Dear Ms Chancellor, now DO something!

Dear Ms Chancellor,

Just Curio-US (Found on PInterest

Just Curio-US (Found on PInterest)

this post has sat in my outbox for months since I could anticipate your official answer:
“Thank you we will consider your opinion, but the affair has been closed.”

Dear Ms Chancellor, you and me, both we were born in the same country, the GDR.
We lived in it’s dual society and learned to tell the surface from the hidden meaning.
We got to know which rules to ignore, how to find loopholes and how to improvise in order to create some spaces of ingenuity and leeway.
Why? Because GDR’s ruling party, the SED, its border guards, and intelligence, the StaZi, operated on the same moral level: suspecting people for “counter-something” activities against the state and putting them under surveillance in order to let system prevail which only they understood.
Trust was a precious currency.

We know how that state ceased to exist. It was changed from the inside since “we were the people”.

After the collapse of the Eastern Bloc, we were told that all its inhabitants lived under a regime of injustice.
In reunified Germany, we learned the GDR was a dictatorship that ran economically on the wrong track.
We listened to revelations about the StaZi and saw the most prominent figures of the former regime taken to court.
Bureaucrats and entrepreneurs from the West taught us their liberal and democratic values and we, the “Easties” (German for “Ossis”) adapted to it.
Some of us over-adapted since some former GDR cadres and their entourage rose again in the capitalist system.

25 years after the Berlin Wall came down, we are learning that a friend of us, whose liberal and democratic values we share, has put people all over the world under surveillance because our friend suspects everybody for “counter-something” activities that go against our friend’s interests. For this, our friend spent billions of dollars for enhancing its technical surveillance and intelligence capabilities, assigned them to its military complex NSA, shifted control from the public to special courts, and entered into secret data sharing agreements with other intelligence sources of the world.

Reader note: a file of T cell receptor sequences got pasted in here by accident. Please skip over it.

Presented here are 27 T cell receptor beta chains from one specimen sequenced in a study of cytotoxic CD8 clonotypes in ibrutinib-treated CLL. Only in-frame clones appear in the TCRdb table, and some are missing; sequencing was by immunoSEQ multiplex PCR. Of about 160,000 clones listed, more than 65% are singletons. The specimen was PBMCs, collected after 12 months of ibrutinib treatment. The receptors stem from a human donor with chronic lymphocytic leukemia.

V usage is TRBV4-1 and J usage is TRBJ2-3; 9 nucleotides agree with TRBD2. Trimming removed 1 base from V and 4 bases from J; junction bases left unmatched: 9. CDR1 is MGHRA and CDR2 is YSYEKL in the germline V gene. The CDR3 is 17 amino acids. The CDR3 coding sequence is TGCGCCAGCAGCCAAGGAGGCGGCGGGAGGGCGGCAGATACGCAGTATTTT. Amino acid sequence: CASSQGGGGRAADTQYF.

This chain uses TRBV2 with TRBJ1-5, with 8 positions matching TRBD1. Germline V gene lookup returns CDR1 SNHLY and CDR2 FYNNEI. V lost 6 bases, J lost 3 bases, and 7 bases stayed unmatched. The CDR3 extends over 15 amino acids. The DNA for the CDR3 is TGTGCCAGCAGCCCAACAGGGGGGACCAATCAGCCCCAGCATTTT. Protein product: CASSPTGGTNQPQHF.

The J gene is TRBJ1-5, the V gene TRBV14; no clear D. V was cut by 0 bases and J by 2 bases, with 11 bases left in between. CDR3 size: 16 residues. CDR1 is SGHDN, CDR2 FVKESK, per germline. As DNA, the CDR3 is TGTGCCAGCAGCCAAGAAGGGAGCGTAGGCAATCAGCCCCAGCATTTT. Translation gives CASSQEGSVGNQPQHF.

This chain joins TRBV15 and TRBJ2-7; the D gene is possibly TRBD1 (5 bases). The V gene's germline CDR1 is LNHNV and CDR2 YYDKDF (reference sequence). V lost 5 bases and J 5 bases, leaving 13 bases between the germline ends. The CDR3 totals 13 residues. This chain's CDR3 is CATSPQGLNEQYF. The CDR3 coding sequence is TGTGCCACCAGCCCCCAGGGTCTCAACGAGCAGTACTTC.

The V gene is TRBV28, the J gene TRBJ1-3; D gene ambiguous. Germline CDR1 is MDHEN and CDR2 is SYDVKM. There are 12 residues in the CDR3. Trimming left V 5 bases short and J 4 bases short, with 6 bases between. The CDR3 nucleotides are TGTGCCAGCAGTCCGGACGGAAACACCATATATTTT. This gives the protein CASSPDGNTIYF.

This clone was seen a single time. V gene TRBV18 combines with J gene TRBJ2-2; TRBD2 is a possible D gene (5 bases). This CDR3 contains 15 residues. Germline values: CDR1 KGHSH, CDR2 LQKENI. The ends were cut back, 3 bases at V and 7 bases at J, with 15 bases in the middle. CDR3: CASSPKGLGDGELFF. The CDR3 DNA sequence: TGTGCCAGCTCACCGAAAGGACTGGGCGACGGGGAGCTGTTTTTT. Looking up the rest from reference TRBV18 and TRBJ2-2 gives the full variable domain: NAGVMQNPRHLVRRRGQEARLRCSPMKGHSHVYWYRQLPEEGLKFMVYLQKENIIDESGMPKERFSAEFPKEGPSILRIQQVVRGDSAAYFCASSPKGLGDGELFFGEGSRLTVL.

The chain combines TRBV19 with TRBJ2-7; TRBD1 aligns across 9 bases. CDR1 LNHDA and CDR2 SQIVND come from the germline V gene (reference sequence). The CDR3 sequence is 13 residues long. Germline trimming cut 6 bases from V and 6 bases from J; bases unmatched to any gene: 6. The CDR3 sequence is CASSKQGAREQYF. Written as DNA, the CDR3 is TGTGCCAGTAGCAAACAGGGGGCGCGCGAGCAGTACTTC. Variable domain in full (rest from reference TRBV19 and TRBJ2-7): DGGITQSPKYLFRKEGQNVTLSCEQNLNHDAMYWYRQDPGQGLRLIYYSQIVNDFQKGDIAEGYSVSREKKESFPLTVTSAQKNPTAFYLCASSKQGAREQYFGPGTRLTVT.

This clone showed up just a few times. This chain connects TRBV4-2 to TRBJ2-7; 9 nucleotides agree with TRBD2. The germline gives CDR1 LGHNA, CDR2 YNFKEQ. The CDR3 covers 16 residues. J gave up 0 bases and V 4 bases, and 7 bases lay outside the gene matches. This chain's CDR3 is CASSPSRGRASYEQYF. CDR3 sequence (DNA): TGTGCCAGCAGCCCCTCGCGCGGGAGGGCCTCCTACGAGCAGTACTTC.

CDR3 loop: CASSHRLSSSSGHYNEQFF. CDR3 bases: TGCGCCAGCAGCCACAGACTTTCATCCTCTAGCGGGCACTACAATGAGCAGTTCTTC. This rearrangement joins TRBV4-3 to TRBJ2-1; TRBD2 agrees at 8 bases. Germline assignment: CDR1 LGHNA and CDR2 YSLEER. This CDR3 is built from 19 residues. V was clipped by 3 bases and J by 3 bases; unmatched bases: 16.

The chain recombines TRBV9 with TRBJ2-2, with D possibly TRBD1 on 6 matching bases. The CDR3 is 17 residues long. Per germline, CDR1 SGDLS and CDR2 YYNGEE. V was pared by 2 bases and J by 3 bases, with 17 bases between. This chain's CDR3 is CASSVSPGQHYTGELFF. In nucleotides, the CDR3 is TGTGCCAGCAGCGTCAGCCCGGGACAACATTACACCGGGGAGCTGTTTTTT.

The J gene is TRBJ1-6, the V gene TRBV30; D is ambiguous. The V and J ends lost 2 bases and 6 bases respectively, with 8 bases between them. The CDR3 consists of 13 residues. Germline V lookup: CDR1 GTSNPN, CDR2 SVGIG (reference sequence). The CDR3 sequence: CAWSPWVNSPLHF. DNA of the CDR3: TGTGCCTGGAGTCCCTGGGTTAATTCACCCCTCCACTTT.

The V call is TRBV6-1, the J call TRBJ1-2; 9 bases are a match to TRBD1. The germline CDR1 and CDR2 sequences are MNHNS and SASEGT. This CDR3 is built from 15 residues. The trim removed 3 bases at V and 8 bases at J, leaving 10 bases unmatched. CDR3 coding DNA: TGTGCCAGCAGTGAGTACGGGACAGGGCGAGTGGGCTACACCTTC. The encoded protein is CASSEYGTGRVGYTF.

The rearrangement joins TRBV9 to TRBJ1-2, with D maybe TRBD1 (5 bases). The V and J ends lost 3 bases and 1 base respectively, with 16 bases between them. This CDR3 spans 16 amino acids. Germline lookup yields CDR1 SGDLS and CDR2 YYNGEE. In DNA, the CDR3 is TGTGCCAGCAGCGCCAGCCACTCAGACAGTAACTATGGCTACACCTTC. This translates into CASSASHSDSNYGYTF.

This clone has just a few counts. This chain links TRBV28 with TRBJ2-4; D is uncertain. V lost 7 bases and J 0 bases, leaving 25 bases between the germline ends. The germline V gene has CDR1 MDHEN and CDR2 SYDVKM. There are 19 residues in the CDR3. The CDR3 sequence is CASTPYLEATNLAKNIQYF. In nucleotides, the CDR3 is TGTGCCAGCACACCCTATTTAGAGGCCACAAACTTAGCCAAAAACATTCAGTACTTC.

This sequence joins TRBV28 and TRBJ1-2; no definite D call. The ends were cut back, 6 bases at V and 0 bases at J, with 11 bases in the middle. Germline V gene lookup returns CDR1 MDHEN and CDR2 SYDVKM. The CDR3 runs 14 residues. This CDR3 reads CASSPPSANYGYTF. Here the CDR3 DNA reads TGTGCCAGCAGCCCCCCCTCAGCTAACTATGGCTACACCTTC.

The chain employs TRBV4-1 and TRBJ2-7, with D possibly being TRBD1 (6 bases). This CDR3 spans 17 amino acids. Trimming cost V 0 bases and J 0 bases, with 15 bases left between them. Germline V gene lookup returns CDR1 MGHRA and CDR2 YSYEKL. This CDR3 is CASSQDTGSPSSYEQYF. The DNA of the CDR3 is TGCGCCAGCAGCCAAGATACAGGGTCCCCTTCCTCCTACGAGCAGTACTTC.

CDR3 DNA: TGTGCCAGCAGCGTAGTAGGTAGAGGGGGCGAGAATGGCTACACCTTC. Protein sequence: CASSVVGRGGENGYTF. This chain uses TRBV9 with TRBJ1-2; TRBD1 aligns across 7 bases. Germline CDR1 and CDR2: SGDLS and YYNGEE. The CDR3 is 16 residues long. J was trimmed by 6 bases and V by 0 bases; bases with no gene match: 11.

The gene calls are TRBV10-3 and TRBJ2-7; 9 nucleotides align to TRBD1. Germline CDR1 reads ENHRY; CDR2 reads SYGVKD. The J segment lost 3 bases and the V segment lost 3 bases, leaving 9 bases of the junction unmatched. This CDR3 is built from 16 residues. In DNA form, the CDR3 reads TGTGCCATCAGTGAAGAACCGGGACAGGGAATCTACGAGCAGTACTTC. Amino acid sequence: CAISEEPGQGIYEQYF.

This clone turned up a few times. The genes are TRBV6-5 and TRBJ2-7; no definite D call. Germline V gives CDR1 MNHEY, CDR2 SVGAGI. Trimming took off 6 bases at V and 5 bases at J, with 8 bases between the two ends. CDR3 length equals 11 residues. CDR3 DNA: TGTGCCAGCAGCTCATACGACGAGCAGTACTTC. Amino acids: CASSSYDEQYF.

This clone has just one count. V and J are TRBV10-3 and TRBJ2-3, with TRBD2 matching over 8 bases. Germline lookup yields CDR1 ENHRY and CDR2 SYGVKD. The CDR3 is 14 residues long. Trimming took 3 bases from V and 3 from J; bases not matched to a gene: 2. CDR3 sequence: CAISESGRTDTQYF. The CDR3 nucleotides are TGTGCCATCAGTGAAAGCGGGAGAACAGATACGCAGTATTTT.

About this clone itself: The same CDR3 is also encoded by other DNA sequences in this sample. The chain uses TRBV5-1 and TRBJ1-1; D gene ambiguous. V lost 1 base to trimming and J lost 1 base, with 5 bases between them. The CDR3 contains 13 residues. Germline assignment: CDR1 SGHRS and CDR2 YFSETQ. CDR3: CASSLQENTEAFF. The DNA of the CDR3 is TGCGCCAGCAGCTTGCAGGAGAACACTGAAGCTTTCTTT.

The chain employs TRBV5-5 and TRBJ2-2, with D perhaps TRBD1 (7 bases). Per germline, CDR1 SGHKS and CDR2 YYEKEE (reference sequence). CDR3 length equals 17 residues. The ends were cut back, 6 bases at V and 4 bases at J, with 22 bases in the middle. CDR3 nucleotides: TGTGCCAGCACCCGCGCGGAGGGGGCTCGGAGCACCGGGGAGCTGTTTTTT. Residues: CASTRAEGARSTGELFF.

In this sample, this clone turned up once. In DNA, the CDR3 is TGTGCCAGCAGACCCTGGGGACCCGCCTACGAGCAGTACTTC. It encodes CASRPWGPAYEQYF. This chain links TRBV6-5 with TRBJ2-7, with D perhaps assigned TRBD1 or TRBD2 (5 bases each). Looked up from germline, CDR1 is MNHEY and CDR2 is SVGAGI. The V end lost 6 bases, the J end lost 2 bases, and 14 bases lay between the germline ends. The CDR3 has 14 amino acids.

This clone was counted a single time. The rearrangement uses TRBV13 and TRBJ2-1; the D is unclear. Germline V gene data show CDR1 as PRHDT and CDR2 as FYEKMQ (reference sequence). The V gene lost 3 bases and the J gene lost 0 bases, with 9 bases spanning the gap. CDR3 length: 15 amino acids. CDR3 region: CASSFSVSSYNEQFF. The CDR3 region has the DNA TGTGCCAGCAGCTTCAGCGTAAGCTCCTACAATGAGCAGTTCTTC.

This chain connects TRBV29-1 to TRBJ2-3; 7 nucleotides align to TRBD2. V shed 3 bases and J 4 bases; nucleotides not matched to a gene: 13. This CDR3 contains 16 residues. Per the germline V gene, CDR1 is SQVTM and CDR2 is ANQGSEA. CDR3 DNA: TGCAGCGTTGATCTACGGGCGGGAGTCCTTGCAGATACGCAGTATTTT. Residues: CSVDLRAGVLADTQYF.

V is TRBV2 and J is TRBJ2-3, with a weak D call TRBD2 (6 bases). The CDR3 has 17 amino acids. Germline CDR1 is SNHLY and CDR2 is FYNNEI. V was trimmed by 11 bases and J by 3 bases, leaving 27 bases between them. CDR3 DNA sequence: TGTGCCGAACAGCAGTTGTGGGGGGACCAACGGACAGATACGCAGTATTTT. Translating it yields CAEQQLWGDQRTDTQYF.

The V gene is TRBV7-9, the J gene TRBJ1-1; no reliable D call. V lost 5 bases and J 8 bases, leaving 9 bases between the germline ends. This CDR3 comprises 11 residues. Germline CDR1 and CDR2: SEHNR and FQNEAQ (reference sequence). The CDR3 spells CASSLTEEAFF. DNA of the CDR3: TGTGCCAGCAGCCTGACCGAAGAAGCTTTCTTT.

Day after day, we get a news stream on that same topic with insights, each one more outrageous than the one before.
People get marked by our friend’s intelligence when they visit TOR’s web site or use its applications. Germans remember a time when people got marked for being different.
Germany’s foreign intelligence service BND bent national privacy laws to serve as an “addendum appendix of the NSA”. European commission and parliament willingly nodded through any US request such as handing over EU citizen’s financial and travel data even if that deliberately infringed national laws. German taxpayers got billed several times for our friend’s military actions such as planning its Dagger complex which effectively hammered US’ mass surveillance down into German ground.
Where in the world is a suspect to pay for forfeiting its civic rights without conviction in a fair trial? Right, not even prisoners or war criminals are charged, only those who lose a war. And Germany, a 3rd class party to the NSA, had surrendered even before the digital war begun – back in 1975.

Dear Ms Chancellor, I cannot handle this value clash. Right is left and left is right.
How should I call this affair?
A liberal act for the sake of democratic values? Or shall I follow insiders’ testimonies such as that of William Binney who called our friend’s activities “totalitarian”, “an approach only seen among dictators”?
What was Germany’s official answer to that affair two months before the German elections?
Germany’s then interior minister rebuked the German press of “anti-americanism and naivety”. After consulting US government officials on Snowden’s revelations, the Head of German’s Chancellor’s Office added “In Germany there are no infringements of fundamental rights by the millions, as has been continuously, falsely alleged. The affair is off the table.”
Not until the German press published evidence that NSA tapped your mobile phone did you move, dear Ms Chancellor.

That’s how Germany got its Parliamentary NSA inquiry commitee.
But does that change anything?
I can’t see any legal or political will for change, neither in Germany, nor in our friend’s “land of the free”.
No, Germany still goes round and round on the roundabout.
Mr President, also born in the GDR, how can you demand more civic courage when no government official courageously takes a firm stand for its citizens and against our friend’s behemoth of mass surveillance?
Or does Germany’s trade surplus matter more than millions and millions infringed privacy rights?

The affair has not been closed yet.

Dear Ms Chancellor, dear Mr President, the phase of learning and over-adapting ought to be over.
Stop muddling through, nobody is supposed to be everybody’s darling when political decisions are due.
Political means acting in our national interest. Act boldly. Touch, turn and change. Or get back to our first-time learnings at least: which rules to ignore, how to find loopholes and how to improvise in order to create some spaces of ingenuity and leeway.

Why? Because

we are (still) the people.

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